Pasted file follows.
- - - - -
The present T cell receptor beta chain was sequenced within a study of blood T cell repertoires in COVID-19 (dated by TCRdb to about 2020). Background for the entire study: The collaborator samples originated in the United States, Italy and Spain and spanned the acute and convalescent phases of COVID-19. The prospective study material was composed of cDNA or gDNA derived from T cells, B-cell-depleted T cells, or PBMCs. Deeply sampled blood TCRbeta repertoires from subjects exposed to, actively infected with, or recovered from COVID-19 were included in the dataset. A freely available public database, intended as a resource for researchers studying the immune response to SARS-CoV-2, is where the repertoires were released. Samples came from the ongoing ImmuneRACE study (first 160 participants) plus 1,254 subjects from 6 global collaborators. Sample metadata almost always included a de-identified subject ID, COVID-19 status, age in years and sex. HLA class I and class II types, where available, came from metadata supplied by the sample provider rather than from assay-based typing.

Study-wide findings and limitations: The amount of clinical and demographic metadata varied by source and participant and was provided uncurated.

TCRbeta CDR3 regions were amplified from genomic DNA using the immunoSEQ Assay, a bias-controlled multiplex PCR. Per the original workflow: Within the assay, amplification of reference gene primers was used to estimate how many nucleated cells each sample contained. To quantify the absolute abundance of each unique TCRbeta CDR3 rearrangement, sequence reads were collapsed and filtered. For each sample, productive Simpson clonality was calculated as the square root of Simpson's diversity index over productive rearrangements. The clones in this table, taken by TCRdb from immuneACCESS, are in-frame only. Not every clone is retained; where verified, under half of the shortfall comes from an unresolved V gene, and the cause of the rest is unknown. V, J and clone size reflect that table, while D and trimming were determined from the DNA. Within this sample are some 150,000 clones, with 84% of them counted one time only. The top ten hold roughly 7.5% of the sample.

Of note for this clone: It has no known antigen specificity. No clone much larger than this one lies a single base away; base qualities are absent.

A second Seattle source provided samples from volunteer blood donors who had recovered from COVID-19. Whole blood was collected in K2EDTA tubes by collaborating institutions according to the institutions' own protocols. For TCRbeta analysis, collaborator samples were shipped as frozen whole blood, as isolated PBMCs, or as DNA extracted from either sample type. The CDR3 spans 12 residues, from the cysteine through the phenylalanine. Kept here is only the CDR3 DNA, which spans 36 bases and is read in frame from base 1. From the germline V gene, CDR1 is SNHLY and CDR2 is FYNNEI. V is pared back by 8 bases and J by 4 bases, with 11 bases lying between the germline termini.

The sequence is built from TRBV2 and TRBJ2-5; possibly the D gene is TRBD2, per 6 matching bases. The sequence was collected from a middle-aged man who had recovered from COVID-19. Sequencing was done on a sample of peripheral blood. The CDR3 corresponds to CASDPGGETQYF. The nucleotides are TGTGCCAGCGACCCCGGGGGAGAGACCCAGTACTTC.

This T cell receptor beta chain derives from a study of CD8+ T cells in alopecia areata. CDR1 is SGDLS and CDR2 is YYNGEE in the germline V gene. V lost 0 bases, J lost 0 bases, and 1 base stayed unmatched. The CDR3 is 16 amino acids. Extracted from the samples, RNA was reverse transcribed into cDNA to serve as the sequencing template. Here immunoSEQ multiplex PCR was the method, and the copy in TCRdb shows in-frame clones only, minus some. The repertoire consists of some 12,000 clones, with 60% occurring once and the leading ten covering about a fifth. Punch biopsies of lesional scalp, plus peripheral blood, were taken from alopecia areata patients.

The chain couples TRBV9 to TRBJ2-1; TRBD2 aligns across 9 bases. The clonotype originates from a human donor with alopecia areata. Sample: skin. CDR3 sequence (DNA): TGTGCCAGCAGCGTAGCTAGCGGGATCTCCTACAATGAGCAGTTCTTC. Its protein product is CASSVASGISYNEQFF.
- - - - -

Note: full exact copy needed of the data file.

The present T cell receptor beta chain was sequenced within a study of blood T cell repertoires in COVID-19 (dated by TCRdb to about 2020). Background for the entire study: The collaborator samples originated in the United States, Italy and Spain and spanned the acute and convalescent phases of COVID-19. The prospective study material was composed of cDNA or gDNA derived from T cells, B-cell-depleted T cells, or PBMCs. Deeply sampled blood TCRbeta repertoires from subjects exposed to, actively infected with, or recovered from COVID-19 were included in the dataset. A freely available public database, intended as a resource for researchers studying the immune response to SARS-CoV-2, is where the repertoires were released. Samples came from the ongoing ImmuneRACE study (first 160 participants) plus 1,254 subjects from 6 global collaborators. Sample metadata almost always included a de-identified subject ID, COVID-19 status, age in years and sex. HLA class I and class II types, where available, came from metadata supplied by the sample provider rather than from assay-based typing.

Study-wide findings and limitations: The amount of clinical and demographic metadata varied by source and participant and was provided uncurated.

TCRbeta CDR3 regions were amplified from genomic DNA using the immunoSEQ Assay, a bias-controlled multiplex PCR. Per the original workflow: Within the assay, amplification of reference gene primers was used to estimate how many nucleated cells each sample contained. To quantify the absolute abundance of each unique TCRbeta CDR3 rearrangement, sequence reads were collapsed and filtered. For each sample, productive Simpson clonality was calculated as the square root of Simpson's diversity index over productive rearrangements. The clones in this table, taken by TCRdb from immuneACCESS, are in-frame only. Not every clone is retained; where verified, under half of the shortfall comes from an unresolved V gene, and the cause of the rest is unknown. V, J and clone size reflect that table, while D and trimming were determined from the DNA. Within this sample are some 150,000 clones, with 84% of them counted one time only. The top ten hold roughly 7.5% of the sample.

Of note for this clone: It has no known antigen specificity. No clone much larger than this one lies a single base away; base qualities are absent.

A second Seattle source provided samples from volunteer blood donors who had recovered from COVID-19. Whole blood was collected in K2EDTA tubes by collaborating institutions according to the institutions' own protocols. For TCRbeta analysis, collaborator samples were shipped as frozen whole blood, as isolated PBMCs, or as DNA extracted from either sample type. The CDR3 spans 12 residues, from the cysteine through the phenylalanine. Kept here is only the CDR3 DNA, which spans 36 bases and is read in frame from base 1. From the germline V gene, CDR1 is SNHLY and CDR2 is FYNNEI. V is pared back by 8 bases and J by 4 bases, with 11 bases lying between the germline termini.

The sequence is built from TRBV2 and TRBJ2-5; possibly the D gene is TRBD2, per 6 matching bases. The sequence was collected from a middle-aged man who had recovered from COVID-19. Sequencing was done on a sample of peripheral blood. The CDR3 corresponds to CASDPGGETQYF. The nucleotides are TGTGCCAGCGACCCCGGGGGAGAGACCCAGTACTTC.

This T cell receptor beta chain derives from a study of CD8+ T cells in alopecia areata. CDR1 is SGDLS and CDR2 is YYNGEE in the germline V gene. V lost 0 bases, J lost 0 bases, and 1 base stayed unmatched. The CDR3 is 16 amino acids. Extracted from the samples, RNA was reverse transcribed into cDNA to serve as the sequencing template. Here immunoSEQ multiplex PCR was the method, and the copy in TCRdb shows in-frame clones only, minus some. The repertoire consists of some 12,000 clones, with 60% occurring once and the leading ten covering about a fifth. Punch biopsies of lesional scalp, plus peripheral blood, were taken from alopecia areata patients.

The chain couples TRBV9 to TRBJ2-1; TRBD2 aligns across 9 bases. The clonotype originates from a human donor with alopecia areata. Sample: skin. CDR3 sequence (DNA): TGTGCCAGCAGCGTAGCTAGCGGGATCTCCTACAATGAGCAGTTCTTC. Its protein product is CASSVASGISYNEQFF.